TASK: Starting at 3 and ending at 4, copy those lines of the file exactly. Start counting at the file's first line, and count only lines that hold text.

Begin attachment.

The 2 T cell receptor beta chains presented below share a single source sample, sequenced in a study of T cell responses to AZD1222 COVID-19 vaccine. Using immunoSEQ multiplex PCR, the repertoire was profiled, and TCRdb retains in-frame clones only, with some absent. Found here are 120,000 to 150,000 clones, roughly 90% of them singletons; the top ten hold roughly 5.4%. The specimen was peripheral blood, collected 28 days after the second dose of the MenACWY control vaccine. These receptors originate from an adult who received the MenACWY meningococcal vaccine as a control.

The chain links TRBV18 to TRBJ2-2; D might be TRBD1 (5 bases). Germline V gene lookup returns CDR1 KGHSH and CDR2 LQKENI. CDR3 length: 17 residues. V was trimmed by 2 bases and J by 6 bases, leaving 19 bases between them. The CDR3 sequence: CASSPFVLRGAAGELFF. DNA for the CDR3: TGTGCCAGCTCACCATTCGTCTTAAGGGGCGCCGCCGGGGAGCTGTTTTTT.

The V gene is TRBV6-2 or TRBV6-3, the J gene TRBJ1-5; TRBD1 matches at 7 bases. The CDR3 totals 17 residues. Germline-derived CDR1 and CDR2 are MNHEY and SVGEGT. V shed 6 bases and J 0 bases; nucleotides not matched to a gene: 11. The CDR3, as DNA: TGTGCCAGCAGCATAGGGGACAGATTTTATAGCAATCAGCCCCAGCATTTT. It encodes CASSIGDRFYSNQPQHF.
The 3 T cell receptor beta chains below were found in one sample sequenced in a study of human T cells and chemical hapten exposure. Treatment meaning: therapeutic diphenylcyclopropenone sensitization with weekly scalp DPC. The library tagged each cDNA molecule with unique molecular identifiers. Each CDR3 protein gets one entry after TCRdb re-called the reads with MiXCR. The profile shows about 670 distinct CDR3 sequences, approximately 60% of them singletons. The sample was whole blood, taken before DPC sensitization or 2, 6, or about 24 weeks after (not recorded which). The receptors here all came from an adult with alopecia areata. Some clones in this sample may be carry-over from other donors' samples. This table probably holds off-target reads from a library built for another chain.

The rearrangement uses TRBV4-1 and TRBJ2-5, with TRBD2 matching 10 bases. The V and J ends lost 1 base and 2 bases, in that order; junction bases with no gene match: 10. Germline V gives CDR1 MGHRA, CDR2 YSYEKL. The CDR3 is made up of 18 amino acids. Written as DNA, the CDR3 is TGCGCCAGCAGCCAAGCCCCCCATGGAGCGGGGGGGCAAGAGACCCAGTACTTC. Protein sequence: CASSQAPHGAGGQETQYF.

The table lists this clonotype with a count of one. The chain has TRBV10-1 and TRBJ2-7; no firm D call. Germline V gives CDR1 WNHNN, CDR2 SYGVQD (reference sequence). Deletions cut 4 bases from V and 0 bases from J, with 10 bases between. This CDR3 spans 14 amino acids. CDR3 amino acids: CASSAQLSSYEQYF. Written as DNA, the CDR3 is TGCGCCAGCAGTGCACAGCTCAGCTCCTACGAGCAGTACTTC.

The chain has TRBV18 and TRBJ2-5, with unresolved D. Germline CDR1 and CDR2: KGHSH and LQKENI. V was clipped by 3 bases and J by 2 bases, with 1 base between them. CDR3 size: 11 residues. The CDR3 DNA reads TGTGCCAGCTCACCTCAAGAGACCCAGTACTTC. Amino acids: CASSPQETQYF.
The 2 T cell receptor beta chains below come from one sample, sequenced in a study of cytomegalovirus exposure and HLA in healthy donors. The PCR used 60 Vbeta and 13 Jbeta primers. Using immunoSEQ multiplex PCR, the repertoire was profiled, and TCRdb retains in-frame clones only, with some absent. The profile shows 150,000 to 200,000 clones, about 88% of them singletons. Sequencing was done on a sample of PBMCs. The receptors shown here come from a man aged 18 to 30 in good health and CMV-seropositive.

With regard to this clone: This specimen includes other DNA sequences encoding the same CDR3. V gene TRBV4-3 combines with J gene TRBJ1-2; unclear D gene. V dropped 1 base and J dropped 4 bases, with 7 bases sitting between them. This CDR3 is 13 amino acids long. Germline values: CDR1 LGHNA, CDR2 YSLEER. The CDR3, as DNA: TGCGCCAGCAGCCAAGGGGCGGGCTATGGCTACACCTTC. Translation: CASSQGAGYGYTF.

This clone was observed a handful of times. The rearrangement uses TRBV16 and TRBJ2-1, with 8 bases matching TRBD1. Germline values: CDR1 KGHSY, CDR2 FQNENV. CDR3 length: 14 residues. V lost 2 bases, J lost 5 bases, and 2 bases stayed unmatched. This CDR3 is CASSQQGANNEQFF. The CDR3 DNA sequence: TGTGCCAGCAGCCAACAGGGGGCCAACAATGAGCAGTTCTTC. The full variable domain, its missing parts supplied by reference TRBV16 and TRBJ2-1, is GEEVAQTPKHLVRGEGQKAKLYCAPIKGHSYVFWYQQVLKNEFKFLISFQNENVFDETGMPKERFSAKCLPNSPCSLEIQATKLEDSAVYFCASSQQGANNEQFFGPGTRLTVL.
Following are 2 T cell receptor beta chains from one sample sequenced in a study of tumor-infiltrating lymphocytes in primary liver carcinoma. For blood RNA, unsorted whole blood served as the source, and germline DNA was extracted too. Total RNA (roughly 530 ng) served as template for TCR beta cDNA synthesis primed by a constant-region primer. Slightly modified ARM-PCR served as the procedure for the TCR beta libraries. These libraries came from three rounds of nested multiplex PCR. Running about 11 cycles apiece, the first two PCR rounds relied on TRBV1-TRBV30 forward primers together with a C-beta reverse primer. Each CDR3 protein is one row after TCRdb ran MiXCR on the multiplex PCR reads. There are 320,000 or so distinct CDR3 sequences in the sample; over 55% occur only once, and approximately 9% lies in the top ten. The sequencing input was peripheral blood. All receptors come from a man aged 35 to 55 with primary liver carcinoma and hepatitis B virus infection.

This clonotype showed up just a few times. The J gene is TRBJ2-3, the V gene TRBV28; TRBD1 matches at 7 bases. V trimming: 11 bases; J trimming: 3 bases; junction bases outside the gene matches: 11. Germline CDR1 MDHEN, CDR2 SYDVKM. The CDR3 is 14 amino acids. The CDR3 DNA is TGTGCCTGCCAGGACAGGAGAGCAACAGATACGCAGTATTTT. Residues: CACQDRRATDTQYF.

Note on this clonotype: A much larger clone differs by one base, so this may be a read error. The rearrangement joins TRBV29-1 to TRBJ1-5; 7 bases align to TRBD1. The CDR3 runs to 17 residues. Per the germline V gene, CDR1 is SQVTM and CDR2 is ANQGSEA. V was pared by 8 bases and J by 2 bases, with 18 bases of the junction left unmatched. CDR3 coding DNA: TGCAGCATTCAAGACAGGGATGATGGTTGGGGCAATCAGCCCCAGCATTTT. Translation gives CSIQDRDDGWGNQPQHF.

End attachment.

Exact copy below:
The V gene is TRBV6-2 or TRBV6-3, the J gene TRBJ1-5; TRBD1 matches at 7 bases. The CDR3 totals 17 residues. Germline-derived CDR1 and CDR2 are MNHEY and SVGEGT. V shed 6 bases and J 0 bases; nucleotides not matched to a gene: 11. The CDR3, as DNA: TGTGCCAGCAGCATAGGGGACAGATTTTATAGCAATCAGCCCCAGCATTTT. It encodes CASSIGDRFYSNQPQHF.
The 3 T cell receptor beta chains below were found in one sample sequenced in a study of human T cells and chemical hapten exposure. Treatment meaning: therapeutic diphenylcyclopropenone sensitization with weekly scalp DPC. The library tagged each cDNA molecule with unique molecular identifiers. Each CDR3 protein gets one entry after TCRdb re-called the reads with MiXCR. The profile shows about 670 distinct CDR3 sequences, approximately 60% of them singletons. The sample was whole blood, taken before DPC sensitization or 2, 6, or about 24 weeks after (not recorded which). The receptors here all came from an adult with alopecia areata. Some clones in this sample may be carry-over from other donors' samples. This table probably holds off-target reads from a library built for another chain.